Executive Order Aims to Boost Affordable Housing
A new White House Council has been formed to identify regulations and barriers that make it more difficult for developers and local officials to create new affordable housing – and make recommendations to knock these barriers down.
“For many Americans, access to affordable housing is becoming far too difficult,” said President Donald Trump in an executive order dated June 25, 2019, to create a White House Council on Eliminating Regulatory Barriers to Affordable Housing.
The Council was created to identify Federal, State, local, and tribal laws, regulations, and administrative practices that artificially raise the costs of housing development. It will also identify steps that can reduce these barriers, and will report its findings within 12 months of the date of the Order.
Growing housing shortage
Rising housing costs are forcing families to dedicate larger shares of their monthly incomes to housing. In 2017, approximately 37 million renter and owner households spent more than 30 percent of their incomes on housing, with more than 18 million spending more than half of their incomes on housing.
“Driving the rise in housing costs is a lack of housing supply to meet demand,” says the President.
To satisfy the need for housing, developers will need to build at least 4.6 million new apartments between 2017 and 2030, according to a study conducted by Hoyt Advisory Services.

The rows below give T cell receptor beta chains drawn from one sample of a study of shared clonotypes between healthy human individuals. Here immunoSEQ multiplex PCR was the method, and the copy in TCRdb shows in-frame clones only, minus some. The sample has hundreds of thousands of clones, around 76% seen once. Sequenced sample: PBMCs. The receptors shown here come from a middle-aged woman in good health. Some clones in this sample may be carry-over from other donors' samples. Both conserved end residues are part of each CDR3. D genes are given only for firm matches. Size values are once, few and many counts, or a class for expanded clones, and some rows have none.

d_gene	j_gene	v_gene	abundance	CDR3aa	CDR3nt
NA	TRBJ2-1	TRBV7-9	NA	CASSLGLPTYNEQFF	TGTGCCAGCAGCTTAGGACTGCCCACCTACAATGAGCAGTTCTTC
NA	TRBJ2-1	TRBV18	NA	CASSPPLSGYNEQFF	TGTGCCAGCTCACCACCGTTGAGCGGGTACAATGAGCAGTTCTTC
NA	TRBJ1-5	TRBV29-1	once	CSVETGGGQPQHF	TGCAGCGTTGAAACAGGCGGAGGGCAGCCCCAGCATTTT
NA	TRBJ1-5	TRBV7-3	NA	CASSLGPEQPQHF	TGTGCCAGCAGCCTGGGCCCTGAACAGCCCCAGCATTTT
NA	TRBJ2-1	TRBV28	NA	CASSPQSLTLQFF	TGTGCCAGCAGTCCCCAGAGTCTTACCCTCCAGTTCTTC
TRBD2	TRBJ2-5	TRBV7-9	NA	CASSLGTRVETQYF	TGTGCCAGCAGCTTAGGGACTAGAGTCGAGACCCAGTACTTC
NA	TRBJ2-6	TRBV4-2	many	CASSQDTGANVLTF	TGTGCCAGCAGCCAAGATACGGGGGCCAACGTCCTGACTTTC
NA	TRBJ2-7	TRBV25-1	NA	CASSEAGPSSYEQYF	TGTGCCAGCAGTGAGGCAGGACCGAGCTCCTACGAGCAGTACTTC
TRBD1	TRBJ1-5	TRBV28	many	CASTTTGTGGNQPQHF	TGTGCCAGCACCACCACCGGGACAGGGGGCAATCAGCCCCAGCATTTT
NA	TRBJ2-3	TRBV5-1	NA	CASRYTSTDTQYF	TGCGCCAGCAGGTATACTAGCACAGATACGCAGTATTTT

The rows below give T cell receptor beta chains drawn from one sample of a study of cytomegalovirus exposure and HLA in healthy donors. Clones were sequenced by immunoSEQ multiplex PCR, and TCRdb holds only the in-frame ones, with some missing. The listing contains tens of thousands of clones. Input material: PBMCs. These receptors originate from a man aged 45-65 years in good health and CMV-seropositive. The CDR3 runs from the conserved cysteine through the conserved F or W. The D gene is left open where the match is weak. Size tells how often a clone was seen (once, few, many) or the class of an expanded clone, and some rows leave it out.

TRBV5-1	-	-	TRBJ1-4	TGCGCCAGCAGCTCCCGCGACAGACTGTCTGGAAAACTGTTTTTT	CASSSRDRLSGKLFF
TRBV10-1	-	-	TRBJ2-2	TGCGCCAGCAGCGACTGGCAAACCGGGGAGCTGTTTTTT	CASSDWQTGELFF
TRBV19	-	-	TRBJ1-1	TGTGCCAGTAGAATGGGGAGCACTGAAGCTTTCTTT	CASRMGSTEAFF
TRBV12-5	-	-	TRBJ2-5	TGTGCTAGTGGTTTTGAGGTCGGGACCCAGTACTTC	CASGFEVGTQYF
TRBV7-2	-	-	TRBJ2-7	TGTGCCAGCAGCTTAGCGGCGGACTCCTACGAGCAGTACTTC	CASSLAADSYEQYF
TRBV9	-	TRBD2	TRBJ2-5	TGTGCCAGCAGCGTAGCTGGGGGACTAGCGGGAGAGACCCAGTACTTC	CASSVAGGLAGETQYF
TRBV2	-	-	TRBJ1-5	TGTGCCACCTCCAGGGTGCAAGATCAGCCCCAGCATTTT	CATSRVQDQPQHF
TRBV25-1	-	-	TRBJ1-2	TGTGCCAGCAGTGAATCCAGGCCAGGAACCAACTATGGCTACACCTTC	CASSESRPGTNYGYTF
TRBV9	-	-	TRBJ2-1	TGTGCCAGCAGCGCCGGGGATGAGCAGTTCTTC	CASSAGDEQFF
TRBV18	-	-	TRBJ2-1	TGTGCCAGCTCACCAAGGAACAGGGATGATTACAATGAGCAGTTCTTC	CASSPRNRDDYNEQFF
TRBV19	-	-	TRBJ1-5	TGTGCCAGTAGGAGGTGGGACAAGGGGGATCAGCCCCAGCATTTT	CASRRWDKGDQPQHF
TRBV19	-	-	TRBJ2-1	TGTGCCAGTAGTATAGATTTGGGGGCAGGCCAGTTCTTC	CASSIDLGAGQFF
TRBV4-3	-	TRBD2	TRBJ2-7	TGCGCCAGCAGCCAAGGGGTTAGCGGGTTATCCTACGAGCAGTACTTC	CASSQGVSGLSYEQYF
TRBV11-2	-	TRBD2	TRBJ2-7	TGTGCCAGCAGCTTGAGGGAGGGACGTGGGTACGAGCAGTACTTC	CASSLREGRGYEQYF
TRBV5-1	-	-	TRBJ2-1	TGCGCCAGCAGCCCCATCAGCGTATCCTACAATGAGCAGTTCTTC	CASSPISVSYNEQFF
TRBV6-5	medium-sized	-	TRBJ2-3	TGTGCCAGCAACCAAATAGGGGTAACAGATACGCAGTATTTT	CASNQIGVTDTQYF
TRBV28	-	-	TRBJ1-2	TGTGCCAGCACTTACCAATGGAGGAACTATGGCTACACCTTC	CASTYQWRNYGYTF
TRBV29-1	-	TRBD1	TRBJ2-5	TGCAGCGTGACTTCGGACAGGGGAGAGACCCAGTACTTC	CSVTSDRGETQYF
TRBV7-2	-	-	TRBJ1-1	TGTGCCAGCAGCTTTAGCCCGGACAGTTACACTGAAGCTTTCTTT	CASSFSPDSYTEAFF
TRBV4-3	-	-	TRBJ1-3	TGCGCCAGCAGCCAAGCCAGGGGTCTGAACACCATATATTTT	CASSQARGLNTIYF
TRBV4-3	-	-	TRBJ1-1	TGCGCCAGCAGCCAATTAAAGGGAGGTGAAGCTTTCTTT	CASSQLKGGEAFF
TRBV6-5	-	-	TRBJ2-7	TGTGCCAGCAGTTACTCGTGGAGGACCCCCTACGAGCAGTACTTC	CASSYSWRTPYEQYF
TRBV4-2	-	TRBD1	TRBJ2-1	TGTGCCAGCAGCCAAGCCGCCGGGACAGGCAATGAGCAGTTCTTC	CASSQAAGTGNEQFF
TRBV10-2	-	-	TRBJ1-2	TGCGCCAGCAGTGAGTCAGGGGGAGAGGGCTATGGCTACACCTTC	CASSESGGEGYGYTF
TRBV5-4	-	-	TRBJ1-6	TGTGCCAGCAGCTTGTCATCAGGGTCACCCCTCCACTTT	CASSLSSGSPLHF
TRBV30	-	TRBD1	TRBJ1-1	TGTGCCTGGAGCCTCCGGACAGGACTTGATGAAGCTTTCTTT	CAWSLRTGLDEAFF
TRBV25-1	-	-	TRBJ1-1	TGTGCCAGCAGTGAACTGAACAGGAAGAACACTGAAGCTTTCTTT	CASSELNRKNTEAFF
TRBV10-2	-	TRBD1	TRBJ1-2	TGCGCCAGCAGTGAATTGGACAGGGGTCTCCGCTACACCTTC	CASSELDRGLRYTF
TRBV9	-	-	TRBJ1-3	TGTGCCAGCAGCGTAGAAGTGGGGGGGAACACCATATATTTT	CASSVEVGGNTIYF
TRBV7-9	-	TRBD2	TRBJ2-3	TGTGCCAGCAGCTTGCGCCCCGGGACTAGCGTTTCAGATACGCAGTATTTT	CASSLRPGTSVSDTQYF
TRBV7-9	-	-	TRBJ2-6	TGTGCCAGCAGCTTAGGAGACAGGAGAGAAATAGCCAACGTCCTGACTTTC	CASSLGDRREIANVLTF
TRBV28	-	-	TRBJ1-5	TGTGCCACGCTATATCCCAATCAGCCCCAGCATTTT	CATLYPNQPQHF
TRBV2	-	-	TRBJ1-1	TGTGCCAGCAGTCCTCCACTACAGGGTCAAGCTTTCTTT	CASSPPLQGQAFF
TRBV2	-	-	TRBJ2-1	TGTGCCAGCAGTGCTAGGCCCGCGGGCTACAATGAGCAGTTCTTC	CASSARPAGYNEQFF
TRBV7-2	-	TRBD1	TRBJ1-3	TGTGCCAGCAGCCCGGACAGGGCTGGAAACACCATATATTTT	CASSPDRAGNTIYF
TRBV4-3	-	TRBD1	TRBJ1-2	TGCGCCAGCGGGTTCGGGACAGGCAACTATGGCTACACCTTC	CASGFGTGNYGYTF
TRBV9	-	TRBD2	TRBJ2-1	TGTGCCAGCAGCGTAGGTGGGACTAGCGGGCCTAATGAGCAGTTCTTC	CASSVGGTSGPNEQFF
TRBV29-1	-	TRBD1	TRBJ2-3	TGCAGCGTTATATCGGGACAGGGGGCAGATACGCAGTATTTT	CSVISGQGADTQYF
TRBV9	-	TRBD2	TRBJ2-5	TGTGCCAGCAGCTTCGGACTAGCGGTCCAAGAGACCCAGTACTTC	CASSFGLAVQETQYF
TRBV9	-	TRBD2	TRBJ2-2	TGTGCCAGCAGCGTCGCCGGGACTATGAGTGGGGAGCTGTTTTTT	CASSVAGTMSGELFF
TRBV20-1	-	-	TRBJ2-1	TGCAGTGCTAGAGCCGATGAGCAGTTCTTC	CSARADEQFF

“Federal, State, local, and tribal governments impose a multitude of regulatory barriers — laws, regulations, and administrative practices — that hinder the development of housing,” the executive order asserts. These barriers range from restrictive zoning to rent control laws. More than a third (32 percent) of the costs of multifamily development can be attributed to local, state and federal regulations, according to recent research into the cost of regulations by the National Association of Home Builders (NAHB) and the National Multifamily Housing Council (NMHC). In a quarter of cases studied in the research, that number can reach as high as 42.6 percent.
“Barriers, such as density restrictions, onerous zoning and permitting processes, parking requirements and NIMBY opposition obstruct our industry’s ability to bolster the housing supply,” says Robert Pinnegar, president and CEO of National Apartment Association (NAA). A recent survey from the NAA ranks metropolitan areas by the relative ease of developing new apartments.
The executive order points that the lack of affordable housing is holding back the U.S. economy. Because many workers cannot afford to live in high-productivity areas with the best available jobs, a geographic misallocation of labor between cities may have decreased the annual economic growth rate in the United States by 36 percent between 1964 and 2009, according to the executive order.
The Council created by the executive order includes the leaders of several federal agencies and will solicit feedback from local officials and private sector stakeholders to identify the barriers that it will recommend be removed in its report. The first roundtable event of the Council was held on November 1, where housing leaders “come together for a wide-reaching discussion on eliminating regulatory barriers that are the primary reason for the continued rise in housing costs,” according to a dispatch on the meeting from the Council on Affordable and Rural Housing.